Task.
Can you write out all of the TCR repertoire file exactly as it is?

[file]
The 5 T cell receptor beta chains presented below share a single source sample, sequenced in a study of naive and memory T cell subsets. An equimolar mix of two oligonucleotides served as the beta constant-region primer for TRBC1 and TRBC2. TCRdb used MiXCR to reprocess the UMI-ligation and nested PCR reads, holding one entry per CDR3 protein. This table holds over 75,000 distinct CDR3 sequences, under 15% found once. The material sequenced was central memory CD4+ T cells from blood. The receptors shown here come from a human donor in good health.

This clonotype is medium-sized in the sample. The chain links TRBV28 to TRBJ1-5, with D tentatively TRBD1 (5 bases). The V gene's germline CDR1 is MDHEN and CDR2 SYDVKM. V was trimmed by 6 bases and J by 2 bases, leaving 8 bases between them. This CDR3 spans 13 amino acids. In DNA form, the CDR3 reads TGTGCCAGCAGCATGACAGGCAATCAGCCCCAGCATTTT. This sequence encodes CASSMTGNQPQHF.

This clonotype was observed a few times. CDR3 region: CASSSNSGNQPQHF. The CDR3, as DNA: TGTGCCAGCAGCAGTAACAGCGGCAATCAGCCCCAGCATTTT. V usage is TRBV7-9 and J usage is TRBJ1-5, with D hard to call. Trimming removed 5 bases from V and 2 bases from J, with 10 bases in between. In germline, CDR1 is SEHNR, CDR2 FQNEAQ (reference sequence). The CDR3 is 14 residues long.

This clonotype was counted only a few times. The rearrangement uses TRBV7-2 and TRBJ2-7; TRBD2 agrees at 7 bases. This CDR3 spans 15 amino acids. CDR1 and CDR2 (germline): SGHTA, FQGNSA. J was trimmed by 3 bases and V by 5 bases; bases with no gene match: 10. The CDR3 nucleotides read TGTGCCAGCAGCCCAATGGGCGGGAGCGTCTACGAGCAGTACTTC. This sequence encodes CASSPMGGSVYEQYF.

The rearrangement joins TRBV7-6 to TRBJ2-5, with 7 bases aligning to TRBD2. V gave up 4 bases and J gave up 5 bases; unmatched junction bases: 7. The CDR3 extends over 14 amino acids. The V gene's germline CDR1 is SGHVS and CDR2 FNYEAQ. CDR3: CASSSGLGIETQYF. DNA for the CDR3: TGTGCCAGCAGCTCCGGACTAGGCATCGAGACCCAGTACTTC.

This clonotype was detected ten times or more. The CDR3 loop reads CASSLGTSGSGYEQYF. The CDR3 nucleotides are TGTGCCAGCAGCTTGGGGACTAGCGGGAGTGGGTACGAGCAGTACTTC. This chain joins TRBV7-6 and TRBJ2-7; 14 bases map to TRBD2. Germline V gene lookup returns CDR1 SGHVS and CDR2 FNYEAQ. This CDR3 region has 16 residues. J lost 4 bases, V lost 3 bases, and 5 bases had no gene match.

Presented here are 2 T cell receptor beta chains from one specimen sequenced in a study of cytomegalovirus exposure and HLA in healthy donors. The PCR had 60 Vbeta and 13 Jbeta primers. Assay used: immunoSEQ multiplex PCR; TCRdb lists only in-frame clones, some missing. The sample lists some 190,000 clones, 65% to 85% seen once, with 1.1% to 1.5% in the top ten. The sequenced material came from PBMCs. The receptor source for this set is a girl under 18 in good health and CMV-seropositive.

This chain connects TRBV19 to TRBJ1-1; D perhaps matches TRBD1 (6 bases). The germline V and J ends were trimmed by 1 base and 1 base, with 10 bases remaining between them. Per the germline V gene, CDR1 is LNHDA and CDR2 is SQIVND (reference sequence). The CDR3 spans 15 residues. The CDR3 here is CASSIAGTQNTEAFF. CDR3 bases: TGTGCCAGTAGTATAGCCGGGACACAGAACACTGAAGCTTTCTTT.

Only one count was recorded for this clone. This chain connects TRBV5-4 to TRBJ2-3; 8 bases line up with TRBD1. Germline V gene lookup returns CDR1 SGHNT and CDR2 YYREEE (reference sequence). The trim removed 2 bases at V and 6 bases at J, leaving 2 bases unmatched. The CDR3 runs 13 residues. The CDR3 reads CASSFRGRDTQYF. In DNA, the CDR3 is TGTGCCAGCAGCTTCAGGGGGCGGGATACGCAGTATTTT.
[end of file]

The 5 T cell receptor beta chains presented below share a single source sample, sequenced in a study of naive and memory T cell subsets. An equimolar mix of two oligonucleotides served as the beta constant-region primer for TRBC1 and TRBC2. TCRdb used MiXCR to reprocess the UMI-ligation and nested PCR reads, holding one entry per CDR3 protein. This table holds over 75,000 distinct CDR3 sequences, under 15% found once. The material sequenced was central memory CD4+ T cells from blood. The receptors shown here come from a human donor in good health.

This clonotype is medium-sized in the sample. The chain links TRBV28 to TRBJ1-5, with D tentatively TRBD1 (5 bases). The V gene's germline CDR1 is MDHEN and CDR2 SYDVKM. V was trimmed by 6 bases and J by 2 bases, leaving 8 bases between them. This CDR3 spans 13 amino acids. In DNA form, the CDR3 reads TGTGCCAGCAGCATGACAGGCAATCAGCCCCAGCATTTT. This sequence encodes CASSMTGNQPQHF.

This clonotype was observed a few times. CDR3 region: CASSSNSGNQPQHF. The CDR3, as DNA: TGTGCCAGCAGCAGTAACAGCGGCAATCAGCCCCAGCATTTT. V usage is TRBV7-9 and J usage is TRBJ1-5, with D hard to call. Trimming removed 5 bases from V and 2 bases from J, with 10 bases in between. In germline, CDR1 is SEHNR, CDR2 FQNEAQ (reference sequence). The CDR3 is 14 residues long.

This clonotype was counted only a few times. The rearrangement uses TRBV7-2 and TRBJ2-7; TRBD2 agrees at 7 bases. This CDR3 spans 15 amino acids. CDR1 and CDR2 (germline): SGHTA, FQGNSA. J was trimmed by 3 bases and V by 5 bases; bases with no gene match: 10. The CDR3 nucleotides read TGTGCCAGCAGCCCAATGGGCGGGAGCGTCTACGAGCAGTACTTC. This sequence encodes CASSPMGGSVYEQYF.

The rearrangement joins TRBV7-6 to TRBJ2-5, with 7 bases aligning to TRBD2. V gave up 4 bases and J gave up 5 bases; unmatched junction bases: 7. The CDR3 extends over 14 amino acids. The V gene's germline CDR1 is SGHVS and CDR2 FNYEAQ. CDR3: CASSSGLGIETQYF. DNA for the CDR3: TGTGCCAGCAGCTCCGGACTAGGCATCGAGACCCAGTACTTC.

This clonotype was detected ten times or more. The CDR3 loop reads CASSLGTSGSGYEQYF. The CDR3 nucleotides are TGTGCCAGCAGCTTGGGGACTAGCGGGAGTGGGTACGAGCAGTACTTC. This chain joins TRBV7-6 and TRBJ2-7; 14 bases map to TRBD2. Germline V gene lookup returns CDR1 SGHVS and CDR2 FNYEAQ. This CDR3 region has 16 residues. J lost 4 bases, V lost 3 bases, and 5 bases had no gene match.

Presented here are 2 T cell receptor beta chains from one specimen sequenced in a study of cytomegalovirus exposure and HLA in healthy donors. The PCR had 60 Vbeta and 13 Jbeta primers. Assay used: immunoSEQ multiplex PCR; TCRdb lists only in-frame clones, some missing. The sample lists some 190,000 clones, 65% to 85% seen once, with 1.1% to 1.5% in the top ten. The sequenced material came from PBMCs. The receptor source for this set is a girl under 18 in good health and CMV-seropositive.

This chain connects TRBV19 to TRBJ1-1; D perhaps matches TRBD1 (6 bases). The germline V and J ends were trimmed by 1 base and 1 base, with 10 bases remaining between them. Per the germline V gene, CDR1 is LNHDA and CDR2 is SQIVND (reference sequence). The CDR3 spans 15 residues. The CDR3 here is CASSIAGTQNTEAFF. CDR3 bases: TGTGCCAGTAGTATAGCCGGGACACAGAACACTGAAGCTTTCTTT.

Only one count was recorded for this clone. This chain connects TRBV5-4 to TRBJ2-3; 8 bases line up with TRBD1. Germline V gene lookup returns CDR1 SGHNT and CDR2 YYREEE (reference sequence). The trim removed 2 bases at V and 6 bases at J, leaving 2 bases unmatched. The CDR3 runs 13 residues. The CDR3 reads CASSFRGRDTQYF. In DNA, the CDR3 is TGTGCCAGCAGCTTCAGGGGGCGGGATACGCAGTATTTT.